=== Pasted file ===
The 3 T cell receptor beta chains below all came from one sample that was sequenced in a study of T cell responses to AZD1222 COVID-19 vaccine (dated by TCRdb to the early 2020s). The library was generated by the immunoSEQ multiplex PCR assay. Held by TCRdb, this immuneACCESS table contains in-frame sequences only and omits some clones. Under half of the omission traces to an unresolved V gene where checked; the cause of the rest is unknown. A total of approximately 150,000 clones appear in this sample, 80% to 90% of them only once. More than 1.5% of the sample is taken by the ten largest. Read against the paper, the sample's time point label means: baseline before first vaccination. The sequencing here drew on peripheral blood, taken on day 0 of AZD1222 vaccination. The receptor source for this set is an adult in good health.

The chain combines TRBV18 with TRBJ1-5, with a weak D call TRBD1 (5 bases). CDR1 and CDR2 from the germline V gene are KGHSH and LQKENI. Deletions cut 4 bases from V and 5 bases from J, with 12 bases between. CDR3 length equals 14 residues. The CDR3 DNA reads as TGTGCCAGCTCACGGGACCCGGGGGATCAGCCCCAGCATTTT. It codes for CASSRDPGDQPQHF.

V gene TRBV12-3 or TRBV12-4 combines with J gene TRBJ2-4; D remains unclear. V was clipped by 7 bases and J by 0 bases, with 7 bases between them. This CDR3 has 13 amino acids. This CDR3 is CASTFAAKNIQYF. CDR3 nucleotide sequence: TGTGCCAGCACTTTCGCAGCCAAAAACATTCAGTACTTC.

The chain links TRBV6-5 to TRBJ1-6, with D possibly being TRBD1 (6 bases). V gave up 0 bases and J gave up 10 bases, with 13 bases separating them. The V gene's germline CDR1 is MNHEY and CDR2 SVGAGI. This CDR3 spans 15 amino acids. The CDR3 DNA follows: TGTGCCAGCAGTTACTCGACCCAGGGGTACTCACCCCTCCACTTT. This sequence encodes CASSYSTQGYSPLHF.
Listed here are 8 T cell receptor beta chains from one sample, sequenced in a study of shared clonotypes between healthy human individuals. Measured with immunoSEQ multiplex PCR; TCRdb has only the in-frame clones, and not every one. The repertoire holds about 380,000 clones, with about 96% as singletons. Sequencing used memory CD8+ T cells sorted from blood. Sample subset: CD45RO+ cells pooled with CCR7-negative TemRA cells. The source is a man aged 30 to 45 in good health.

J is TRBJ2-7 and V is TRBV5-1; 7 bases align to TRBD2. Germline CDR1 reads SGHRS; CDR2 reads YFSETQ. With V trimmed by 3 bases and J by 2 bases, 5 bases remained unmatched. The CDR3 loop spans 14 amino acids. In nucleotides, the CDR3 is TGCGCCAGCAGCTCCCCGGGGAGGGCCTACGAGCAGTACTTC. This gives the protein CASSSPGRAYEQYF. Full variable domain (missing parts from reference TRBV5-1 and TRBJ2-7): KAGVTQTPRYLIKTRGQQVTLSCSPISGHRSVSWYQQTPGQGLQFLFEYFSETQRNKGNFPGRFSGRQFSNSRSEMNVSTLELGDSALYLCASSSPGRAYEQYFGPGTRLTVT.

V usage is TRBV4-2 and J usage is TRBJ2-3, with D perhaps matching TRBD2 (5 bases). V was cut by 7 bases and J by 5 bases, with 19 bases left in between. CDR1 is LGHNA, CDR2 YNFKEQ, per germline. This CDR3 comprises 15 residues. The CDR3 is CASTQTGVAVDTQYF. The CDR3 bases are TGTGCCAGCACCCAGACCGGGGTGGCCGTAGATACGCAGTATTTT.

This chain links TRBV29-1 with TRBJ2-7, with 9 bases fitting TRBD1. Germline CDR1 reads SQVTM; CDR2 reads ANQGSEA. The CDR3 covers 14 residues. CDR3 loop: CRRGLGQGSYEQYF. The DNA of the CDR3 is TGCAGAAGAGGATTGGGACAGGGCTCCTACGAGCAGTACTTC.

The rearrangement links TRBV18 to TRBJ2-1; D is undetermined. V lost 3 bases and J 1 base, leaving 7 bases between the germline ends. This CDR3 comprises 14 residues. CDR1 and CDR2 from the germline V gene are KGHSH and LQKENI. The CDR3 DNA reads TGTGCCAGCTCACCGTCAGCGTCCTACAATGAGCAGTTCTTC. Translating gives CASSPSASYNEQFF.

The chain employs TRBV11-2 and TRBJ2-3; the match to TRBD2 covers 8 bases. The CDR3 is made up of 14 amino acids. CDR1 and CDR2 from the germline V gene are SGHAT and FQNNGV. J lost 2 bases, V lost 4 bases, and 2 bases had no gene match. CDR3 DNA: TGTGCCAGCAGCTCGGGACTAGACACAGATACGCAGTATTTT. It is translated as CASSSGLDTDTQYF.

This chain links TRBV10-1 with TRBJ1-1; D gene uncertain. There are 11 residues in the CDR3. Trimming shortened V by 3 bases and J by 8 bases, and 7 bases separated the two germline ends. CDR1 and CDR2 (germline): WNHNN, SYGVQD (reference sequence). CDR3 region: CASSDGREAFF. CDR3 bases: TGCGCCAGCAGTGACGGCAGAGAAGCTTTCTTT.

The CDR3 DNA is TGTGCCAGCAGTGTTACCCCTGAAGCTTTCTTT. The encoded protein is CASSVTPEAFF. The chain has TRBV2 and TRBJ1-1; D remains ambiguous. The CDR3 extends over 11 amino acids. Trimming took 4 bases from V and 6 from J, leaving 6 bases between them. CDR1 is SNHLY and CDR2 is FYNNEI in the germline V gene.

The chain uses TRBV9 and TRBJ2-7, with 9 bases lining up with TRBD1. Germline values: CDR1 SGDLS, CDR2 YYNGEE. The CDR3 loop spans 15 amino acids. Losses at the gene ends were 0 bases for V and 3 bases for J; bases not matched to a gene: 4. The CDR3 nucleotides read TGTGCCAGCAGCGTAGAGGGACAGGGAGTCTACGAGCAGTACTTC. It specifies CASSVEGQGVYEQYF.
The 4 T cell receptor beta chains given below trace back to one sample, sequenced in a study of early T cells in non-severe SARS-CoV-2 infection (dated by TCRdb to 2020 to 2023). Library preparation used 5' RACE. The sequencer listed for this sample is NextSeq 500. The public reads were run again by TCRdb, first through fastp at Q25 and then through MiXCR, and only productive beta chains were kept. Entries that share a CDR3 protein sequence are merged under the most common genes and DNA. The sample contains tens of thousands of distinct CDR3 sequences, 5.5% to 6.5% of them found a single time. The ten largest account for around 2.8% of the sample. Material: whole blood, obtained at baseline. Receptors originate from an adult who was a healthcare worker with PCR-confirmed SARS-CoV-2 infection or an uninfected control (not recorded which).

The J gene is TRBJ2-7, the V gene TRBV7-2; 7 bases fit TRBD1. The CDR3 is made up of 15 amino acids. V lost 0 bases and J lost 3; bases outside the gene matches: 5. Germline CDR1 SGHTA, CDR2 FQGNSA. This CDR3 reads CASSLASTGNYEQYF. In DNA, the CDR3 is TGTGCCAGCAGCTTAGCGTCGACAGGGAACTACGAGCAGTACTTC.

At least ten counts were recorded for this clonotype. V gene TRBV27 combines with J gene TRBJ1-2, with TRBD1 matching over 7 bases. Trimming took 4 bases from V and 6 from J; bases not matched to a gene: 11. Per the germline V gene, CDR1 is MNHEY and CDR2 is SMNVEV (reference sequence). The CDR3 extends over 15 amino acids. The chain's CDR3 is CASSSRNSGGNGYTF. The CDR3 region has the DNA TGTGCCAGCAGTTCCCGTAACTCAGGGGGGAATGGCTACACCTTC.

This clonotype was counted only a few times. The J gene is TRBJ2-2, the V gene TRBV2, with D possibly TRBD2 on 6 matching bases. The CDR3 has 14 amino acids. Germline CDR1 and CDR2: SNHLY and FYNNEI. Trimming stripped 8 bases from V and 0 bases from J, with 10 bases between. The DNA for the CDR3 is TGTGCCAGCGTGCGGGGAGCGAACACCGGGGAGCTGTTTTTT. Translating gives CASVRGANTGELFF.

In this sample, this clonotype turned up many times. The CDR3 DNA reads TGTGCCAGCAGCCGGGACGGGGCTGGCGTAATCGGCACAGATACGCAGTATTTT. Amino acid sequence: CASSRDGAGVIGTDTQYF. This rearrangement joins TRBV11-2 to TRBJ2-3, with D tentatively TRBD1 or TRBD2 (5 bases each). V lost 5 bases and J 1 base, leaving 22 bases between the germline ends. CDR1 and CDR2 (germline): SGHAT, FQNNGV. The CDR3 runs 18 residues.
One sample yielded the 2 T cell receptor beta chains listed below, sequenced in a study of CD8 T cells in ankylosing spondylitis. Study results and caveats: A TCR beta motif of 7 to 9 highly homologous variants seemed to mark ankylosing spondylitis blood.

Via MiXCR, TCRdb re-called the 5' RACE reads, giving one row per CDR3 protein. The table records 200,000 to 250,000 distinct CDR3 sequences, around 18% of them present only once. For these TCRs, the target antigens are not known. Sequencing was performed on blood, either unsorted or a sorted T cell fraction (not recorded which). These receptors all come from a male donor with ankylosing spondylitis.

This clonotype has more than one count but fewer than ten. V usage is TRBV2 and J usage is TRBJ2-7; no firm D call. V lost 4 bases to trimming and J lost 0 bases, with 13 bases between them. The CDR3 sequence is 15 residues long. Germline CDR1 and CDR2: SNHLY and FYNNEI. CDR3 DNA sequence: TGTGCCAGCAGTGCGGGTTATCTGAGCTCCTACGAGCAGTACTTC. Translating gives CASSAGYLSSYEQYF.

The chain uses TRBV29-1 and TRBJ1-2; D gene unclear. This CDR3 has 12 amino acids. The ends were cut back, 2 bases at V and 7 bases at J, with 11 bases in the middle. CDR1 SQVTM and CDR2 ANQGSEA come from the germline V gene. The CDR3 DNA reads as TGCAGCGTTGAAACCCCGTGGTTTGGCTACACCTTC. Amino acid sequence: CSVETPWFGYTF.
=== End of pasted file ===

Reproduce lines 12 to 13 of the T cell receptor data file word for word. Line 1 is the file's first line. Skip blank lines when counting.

The CDR3 DNA is TGTGCCAGCAGTGTTACCCCTGAAGCTTTCTTT. The encoded protein is CASSVTPEAFF. The chain has TRBV2 and TRBJ1-1; D remains ambiguous. The CDR3 extends over 11 amino acids. Trimming took 4 bases from V and 6 from J, leaving 6 bases between them. CDR1 is SNHLY and CDR2 is FYNNEI in the germline V gene.

The chain uses TRBV9 and TRBJ2-7, with 9 bases lining up with TRBD1. Germline values: CDR1 SGDLS, CDR2 YYNGEE. The CDR3 loop spans 15 amino acids. Losses at the gene ends were 0 bases for V and 3 bases for J; bases not matched to a gene: 4. The CDR3 nucleotides read TGTGCCAGCAGCGTAGAGGGACAGGGAGTCTACGAGCAGTACTTC. It specifies CASSVEGQGVYEQYF.